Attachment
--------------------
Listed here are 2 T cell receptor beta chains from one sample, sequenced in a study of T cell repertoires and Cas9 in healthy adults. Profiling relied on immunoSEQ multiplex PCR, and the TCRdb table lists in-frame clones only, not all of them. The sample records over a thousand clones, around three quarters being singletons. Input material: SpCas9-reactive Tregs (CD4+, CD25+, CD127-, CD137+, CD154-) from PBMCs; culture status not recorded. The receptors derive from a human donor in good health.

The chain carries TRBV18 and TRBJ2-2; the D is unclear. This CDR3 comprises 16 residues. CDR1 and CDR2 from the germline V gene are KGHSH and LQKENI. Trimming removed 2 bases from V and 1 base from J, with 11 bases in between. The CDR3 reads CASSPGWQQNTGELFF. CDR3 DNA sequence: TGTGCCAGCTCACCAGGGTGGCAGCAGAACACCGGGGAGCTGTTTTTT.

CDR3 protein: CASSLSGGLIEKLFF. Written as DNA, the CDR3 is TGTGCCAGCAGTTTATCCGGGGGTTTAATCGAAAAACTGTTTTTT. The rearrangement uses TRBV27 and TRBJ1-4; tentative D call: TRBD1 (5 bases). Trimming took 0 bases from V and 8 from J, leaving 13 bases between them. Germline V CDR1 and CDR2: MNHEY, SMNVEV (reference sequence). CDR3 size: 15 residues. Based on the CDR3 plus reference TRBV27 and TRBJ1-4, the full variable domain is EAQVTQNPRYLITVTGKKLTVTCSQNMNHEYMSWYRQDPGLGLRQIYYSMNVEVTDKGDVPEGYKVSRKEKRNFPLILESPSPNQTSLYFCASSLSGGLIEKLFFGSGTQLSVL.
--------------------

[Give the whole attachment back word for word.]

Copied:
Listed here are 2 T cell receptor beta chains from one sample, sequenced in a study of T cell repertoires and Cas9 in healthy adults. Profiling relied on immunoSEQ multiplex PCR, and the TCRdb table lists in-frame clones only, not all of them. The sample records over a thousand clones, around three quarters being singletons. Input material: SpCas9-reactive Tregs (CD4+, CD25+, CD127-, CD137+, CD154-) from PBMCs; culture status not recorded. The receptors derive from a human donor in good health.

The chain carries TRBV18 and TRBJ2-2; the D is unclear. This CDR3 comprises 16 residues. CDR1 and CDR2 from the germline V gene are KGHSH and LQKENI. Trimming removed 2 bases from V and 1 base from J, with 11 bases in between. The CDR3 reads CASSPGWQQNTGELFF. CDR3 DNA sequence: TGTGCCAGCTCACCAGGGTGGCAGCAGAACACCGGGGAGCTGTTTTTT.

CDR3 protein: CASSLSGGLIEKLFF. Written as DNA, the CDR3 is TGTGCCAGCAGTTTATCCGGGGGTTTAATCGAAAAACTGTTTTTT. The rearrangement uses TRBV27 and TRBJ1-4; tentative D call: TRBD1 (5 bases). Trimming took 0 bases from V and 8 from J, leaving 13 bases between them. Germline V CDR1 and CDR2: MNHEY, SMNVEV (reference sequence). CDR3 size: 15 residues. Based on the CDR3 plus reference TRBV27 and TRBJ1-4, the full variable domain is EAQVTQNPRYLITVTGKKLTVTCSQNMNHEYMSWYRQDPGLGLRQIYYSMNVEVTDKGDVPEGYKVSRKEKRNFPLILESPSPNQTSLYFCASSLSGGLIEKLFFGSGTQLSVL.